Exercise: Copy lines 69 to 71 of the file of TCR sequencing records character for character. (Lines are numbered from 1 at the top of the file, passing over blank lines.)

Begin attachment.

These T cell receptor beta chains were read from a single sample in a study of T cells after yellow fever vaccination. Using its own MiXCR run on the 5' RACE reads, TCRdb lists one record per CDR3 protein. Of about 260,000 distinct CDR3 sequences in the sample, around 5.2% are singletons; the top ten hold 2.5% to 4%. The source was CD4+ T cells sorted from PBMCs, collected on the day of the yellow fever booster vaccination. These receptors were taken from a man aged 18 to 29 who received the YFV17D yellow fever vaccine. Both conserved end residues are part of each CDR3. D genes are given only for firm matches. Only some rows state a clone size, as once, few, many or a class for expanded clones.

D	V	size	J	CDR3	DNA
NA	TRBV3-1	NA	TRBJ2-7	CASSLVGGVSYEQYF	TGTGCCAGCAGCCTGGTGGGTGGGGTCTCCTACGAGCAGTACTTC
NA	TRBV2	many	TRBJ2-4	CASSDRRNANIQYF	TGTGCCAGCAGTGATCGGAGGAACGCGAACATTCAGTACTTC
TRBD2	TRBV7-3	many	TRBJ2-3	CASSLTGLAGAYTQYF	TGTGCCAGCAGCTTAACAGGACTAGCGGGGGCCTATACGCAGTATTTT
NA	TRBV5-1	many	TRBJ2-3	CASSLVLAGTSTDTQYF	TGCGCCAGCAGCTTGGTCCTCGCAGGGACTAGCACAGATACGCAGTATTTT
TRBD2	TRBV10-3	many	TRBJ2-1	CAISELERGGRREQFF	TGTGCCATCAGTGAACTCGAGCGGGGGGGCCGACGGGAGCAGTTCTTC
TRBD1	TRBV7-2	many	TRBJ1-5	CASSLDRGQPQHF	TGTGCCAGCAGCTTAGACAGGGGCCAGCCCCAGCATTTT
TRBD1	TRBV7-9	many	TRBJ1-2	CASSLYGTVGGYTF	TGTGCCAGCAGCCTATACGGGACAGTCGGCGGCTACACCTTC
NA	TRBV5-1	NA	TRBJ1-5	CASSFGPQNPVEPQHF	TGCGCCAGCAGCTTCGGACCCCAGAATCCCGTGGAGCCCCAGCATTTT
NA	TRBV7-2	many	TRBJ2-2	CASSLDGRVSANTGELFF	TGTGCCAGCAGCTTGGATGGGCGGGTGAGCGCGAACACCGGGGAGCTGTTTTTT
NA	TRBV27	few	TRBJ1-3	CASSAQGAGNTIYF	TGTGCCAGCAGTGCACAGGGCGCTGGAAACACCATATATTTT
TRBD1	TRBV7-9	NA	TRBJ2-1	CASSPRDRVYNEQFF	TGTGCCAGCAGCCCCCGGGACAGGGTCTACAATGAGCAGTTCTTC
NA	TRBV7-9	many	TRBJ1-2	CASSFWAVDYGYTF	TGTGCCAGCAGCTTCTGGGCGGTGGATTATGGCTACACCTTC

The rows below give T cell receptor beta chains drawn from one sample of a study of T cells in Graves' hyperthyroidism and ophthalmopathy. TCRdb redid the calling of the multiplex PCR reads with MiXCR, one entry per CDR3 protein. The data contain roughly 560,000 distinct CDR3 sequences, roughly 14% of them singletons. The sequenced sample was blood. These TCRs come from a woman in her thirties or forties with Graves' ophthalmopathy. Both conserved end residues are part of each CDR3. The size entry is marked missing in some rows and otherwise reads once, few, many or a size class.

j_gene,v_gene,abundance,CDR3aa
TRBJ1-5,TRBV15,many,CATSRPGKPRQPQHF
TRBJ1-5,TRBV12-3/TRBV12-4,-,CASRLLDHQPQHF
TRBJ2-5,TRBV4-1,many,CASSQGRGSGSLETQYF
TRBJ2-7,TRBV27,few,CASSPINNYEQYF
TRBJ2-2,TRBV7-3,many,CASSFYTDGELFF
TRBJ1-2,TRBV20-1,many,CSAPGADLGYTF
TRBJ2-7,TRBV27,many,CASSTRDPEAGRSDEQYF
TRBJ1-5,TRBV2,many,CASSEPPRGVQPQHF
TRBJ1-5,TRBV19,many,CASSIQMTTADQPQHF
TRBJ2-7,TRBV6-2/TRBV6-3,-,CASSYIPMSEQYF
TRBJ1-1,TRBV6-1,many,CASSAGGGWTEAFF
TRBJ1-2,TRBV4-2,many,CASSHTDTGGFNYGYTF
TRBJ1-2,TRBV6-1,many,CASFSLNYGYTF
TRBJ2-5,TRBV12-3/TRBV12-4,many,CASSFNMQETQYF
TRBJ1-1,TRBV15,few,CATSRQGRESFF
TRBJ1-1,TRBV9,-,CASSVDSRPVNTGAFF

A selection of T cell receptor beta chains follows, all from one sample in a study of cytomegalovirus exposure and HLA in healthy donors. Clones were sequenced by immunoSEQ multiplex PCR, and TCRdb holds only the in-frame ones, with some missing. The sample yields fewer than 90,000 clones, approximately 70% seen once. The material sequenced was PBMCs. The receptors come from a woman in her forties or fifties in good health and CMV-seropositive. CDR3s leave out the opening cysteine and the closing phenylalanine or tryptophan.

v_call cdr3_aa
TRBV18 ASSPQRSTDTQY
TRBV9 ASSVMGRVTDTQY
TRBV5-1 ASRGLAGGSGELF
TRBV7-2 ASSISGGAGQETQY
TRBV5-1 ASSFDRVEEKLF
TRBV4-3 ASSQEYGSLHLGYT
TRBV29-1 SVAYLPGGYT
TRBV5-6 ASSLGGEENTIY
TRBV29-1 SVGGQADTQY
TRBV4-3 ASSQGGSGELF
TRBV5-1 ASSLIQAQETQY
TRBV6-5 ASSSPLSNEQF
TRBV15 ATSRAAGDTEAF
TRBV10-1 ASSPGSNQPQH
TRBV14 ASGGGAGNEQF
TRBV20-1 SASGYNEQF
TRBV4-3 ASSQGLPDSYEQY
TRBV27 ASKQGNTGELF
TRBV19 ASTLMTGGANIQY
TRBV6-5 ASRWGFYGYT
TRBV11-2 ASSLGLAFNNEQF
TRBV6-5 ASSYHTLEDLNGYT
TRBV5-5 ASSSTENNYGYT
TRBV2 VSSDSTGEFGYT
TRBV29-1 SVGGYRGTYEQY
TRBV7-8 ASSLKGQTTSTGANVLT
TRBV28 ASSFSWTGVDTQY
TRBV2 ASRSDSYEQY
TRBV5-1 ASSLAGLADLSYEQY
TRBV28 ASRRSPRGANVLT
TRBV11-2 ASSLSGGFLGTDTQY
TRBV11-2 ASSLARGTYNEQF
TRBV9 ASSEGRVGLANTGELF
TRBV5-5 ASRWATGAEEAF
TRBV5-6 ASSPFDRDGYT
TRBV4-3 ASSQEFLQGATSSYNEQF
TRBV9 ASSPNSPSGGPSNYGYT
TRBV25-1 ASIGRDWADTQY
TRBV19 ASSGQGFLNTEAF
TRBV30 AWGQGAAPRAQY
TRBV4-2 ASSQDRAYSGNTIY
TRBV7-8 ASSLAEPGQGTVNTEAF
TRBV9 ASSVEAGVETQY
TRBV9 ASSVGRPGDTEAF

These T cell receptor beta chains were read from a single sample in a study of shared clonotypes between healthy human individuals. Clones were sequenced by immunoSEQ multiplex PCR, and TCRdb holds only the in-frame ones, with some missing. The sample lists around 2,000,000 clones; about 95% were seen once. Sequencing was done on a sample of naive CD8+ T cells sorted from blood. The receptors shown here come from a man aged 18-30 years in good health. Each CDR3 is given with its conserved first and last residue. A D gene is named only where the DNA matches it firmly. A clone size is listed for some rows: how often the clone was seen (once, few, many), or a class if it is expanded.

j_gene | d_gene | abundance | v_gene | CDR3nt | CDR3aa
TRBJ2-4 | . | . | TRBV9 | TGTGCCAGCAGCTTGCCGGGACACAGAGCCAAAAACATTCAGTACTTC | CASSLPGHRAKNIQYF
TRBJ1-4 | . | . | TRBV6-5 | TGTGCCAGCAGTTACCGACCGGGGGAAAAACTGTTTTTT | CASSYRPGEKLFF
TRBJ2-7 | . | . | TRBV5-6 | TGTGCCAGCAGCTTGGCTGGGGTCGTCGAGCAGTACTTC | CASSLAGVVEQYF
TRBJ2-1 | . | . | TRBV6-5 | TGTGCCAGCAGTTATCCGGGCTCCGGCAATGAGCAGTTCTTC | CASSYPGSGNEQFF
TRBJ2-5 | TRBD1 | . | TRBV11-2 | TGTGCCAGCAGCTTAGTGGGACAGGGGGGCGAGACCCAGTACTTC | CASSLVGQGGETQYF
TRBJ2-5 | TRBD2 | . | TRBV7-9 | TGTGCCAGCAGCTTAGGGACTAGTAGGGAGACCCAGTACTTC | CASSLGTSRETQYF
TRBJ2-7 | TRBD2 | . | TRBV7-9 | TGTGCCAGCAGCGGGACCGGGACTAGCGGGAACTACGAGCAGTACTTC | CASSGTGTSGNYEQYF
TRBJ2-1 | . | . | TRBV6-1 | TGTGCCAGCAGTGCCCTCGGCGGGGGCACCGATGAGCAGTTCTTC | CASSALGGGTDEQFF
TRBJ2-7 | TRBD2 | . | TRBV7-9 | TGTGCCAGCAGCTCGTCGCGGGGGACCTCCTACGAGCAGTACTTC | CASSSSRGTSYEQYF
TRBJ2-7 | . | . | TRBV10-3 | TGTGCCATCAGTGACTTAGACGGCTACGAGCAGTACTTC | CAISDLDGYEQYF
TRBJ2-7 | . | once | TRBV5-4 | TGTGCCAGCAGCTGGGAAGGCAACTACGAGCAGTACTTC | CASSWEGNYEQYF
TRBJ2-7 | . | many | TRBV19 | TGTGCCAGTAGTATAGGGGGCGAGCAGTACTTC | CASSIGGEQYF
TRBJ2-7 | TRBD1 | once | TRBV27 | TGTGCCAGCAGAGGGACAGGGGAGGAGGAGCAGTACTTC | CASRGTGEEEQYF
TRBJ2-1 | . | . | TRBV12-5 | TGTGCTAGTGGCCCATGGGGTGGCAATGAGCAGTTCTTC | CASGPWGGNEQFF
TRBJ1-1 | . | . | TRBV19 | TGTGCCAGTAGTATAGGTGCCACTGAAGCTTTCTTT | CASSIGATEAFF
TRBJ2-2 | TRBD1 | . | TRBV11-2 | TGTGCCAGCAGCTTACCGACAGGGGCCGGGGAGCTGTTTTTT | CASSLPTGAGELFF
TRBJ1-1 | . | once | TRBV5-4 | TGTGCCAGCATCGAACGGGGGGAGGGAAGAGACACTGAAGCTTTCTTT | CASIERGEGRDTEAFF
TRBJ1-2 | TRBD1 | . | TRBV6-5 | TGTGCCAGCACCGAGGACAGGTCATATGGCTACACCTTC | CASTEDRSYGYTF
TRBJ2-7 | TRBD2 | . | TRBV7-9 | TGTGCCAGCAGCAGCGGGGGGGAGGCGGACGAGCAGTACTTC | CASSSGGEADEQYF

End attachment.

TRBV5-6 ASSPFDRDGYT
TRBV4-3 ASSQEFLQGATSSYNEQF
TRBV9 ASSPNSPSGGPSNYGYT